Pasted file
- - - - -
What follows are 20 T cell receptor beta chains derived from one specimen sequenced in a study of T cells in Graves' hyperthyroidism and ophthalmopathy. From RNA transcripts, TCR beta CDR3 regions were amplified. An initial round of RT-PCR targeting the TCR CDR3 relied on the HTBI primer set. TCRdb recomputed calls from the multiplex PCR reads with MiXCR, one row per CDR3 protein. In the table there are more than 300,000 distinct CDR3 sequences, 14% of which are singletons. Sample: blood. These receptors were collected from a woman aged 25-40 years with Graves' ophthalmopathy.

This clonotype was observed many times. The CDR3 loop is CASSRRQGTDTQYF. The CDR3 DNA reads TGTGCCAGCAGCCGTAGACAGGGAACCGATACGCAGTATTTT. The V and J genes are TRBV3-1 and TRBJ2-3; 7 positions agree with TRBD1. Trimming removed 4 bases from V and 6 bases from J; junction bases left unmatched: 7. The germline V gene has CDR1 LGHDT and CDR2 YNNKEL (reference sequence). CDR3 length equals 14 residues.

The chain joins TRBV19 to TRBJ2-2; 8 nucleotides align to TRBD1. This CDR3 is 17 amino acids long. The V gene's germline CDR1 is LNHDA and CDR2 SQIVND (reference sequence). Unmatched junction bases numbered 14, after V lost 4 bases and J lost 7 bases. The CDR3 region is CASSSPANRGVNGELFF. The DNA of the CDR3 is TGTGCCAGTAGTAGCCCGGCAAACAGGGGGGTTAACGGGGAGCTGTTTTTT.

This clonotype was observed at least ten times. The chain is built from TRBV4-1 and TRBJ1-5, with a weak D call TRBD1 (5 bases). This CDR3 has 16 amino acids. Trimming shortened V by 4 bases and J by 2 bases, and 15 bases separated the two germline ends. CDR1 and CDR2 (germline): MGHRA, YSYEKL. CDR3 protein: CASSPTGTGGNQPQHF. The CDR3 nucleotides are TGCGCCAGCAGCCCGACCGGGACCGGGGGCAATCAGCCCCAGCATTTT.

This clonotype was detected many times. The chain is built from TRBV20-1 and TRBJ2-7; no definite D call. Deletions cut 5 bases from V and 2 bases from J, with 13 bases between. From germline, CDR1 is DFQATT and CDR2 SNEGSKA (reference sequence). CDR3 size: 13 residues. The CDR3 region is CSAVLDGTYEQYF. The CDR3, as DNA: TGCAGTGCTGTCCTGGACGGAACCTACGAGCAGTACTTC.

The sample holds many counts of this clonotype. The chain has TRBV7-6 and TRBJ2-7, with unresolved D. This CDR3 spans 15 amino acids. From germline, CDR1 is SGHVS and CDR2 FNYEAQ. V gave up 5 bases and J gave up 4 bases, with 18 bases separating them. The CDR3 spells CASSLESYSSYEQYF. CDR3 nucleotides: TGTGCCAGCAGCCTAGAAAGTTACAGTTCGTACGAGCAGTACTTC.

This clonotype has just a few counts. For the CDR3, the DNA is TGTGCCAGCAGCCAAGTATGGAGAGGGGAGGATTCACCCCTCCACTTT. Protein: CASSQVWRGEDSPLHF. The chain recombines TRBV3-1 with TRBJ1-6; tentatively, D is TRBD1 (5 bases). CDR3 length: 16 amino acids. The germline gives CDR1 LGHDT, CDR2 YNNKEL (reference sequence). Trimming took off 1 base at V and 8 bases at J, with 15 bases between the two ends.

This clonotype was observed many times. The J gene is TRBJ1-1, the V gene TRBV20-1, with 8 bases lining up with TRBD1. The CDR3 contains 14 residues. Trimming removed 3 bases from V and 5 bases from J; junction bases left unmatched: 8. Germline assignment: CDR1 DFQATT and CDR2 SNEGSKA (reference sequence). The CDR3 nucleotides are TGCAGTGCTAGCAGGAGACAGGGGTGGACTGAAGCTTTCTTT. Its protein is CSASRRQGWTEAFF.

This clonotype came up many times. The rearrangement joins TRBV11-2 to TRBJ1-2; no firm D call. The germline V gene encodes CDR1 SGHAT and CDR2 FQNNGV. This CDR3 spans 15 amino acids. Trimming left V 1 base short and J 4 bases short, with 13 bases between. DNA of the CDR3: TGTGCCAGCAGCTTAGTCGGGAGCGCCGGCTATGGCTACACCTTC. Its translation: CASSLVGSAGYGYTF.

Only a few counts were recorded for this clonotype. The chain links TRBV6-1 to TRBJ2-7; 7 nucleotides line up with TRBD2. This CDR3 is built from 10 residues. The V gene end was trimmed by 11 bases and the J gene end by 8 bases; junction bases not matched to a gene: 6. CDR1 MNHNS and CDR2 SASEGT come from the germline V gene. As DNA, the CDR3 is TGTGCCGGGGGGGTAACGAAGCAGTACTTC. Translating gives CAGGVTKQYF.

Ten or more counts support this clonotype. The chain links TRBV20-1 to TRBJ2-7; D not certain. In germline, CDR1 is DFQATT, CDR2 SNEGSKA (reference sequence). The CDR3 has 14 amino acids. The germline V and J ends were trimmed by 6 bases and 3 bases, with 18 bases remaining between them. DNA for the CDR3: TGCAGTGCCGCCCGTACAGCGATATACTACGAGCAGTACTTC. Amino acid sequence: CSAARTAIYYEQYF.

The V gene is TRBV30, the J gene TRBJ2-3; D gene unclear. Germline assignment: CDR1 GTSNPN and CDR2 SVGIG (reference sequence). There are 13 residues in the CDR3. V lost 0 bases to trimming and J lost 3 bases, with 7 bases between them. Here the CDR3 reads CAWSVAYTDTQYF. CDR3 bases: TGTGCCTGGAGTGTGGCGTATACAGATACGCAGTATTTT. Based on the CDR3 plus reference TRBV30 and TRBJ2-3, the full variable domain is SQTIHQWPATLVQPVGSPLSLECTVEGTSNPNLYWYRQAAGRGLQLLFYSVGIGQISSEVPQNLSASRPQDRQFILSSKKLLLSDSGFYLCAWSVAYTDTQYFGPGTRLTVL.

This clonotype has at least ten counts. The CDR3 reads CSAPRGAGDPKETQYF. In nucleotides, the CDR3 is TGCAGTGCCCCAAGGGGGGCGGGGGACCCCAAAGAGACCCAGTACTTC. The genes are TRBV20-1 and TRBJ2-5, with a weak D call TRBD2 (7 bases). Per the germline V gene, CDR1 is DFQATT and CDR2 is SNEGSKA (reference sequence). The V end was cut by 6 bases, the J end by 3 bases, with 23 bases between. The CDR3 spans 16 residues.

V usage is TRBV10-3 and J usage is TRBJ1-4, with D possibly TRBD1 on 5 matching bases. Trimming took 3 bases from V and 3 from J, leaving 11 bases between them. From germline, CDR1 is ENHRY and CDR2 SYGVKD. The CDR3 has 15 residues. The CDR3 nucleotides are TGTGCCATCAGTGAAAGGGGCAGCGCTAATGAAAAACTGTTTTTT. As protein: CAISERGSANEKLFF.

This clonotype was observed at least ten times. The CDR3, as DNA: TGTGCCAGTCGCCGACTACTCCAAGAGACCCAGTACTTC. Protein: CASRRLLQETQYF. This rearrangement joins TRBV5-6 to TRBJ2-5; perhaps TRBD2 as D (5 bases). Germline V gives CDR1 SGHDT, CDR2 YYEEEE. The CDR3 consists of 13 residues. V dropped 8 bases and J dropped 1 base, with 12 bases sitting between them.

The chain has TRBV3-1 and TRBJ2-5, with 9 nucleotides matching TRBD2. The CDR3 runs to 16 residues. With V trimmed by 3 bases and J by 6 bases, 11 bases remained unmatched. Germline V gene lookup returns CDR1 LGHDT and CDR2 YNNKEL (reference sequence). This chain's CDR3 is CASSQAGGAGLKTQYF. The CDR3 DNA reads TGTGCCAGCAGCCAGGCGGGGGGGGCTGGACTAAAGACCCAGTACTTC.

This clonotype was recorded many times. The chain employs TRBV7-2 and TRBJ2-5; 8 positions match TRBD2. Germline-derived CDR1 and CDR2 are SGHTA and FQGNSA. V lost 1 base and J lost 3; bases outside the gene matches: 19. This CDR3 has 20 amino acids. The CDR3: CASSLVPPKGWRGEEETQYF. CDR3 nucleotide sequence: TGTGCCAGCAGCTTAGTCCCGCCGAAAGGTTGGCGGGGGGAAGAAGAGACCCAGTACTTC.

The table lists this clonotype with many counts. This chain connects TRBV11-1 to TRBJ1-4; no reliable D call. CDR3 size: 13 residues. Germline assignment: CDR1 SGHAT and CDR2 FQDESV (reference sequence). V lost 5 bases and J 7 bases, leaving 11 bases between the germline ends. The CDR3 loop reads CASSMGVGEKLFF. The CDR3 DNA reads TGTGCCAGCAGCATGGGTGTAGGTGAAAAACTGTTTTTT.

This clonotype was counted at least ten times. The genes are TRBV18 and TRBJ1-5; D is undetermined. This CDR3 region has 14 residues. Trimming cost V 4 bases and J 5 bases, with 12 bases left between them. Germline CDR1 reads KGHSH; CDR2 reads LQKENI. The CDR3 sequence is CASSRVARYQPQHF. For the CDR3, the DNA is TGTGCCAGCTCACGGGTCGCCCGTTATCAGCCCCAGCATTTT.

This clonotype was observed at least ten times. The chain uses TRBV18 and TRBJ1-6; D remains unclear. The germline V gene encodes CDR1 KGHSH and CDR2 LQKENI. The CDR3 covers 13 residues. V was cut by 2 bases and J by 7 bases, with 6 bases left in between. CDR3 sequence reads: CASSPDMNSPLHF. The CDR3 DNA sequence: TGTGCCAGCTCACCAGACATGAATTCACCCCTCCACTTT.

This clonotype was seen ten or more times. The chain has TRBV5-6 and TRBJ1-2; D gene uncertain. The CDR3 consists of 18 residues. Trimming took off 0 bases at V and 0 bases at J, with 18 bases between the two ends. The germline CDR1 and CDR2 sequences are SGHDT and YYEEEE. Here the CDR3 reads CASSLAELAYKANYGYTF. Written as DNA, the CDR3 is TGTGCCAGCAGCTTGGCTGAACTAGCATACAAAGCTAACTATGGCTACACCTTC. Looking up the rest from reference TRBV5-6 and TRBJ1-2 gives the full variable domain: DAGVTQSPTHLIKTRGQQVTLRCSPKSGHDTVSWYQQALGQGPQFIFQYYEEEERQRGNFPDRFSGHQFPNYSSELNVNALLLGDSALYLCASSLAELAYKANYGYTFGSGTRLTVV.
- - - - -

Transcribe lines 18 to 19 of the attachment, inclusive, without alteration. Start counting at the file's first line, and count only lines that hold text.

The table lists this clonotype with many counts. This chain connects TRBV11-1 to TRBJ1-4; no reliable D call. CDR3 size: 13 residues. Germline assignment: CDR1 SGHAT and CDR2 FQDESV (reference sequence). V lost 5 bases and J 7 bases, leaving 11 bases between the germline ends. The CDR3 loop reads CASSMGVGEKLFF. The CDR3 DNA reads TGTGCCAGCAGCATGGGTGTAGGTGAAAAACTGTTTTTT.

This clonotype was counted at least ten times. The genes are TRBV18 and TRBJ1-5; D is undetermined. This CDR3 region has 14 residues. Trimming cost V 4 bases and J 5 bases, with 12 bases left between them. Germline CDR1 reads KGHSH; CDR2 reads LQKENI. The CDR3 sequence is CASSRVARYQPQHF. For the CDR3, the DNA is TGTGCCAGCTCACGGGTCGCCCGTTATCAGCCCCAGCATTTT.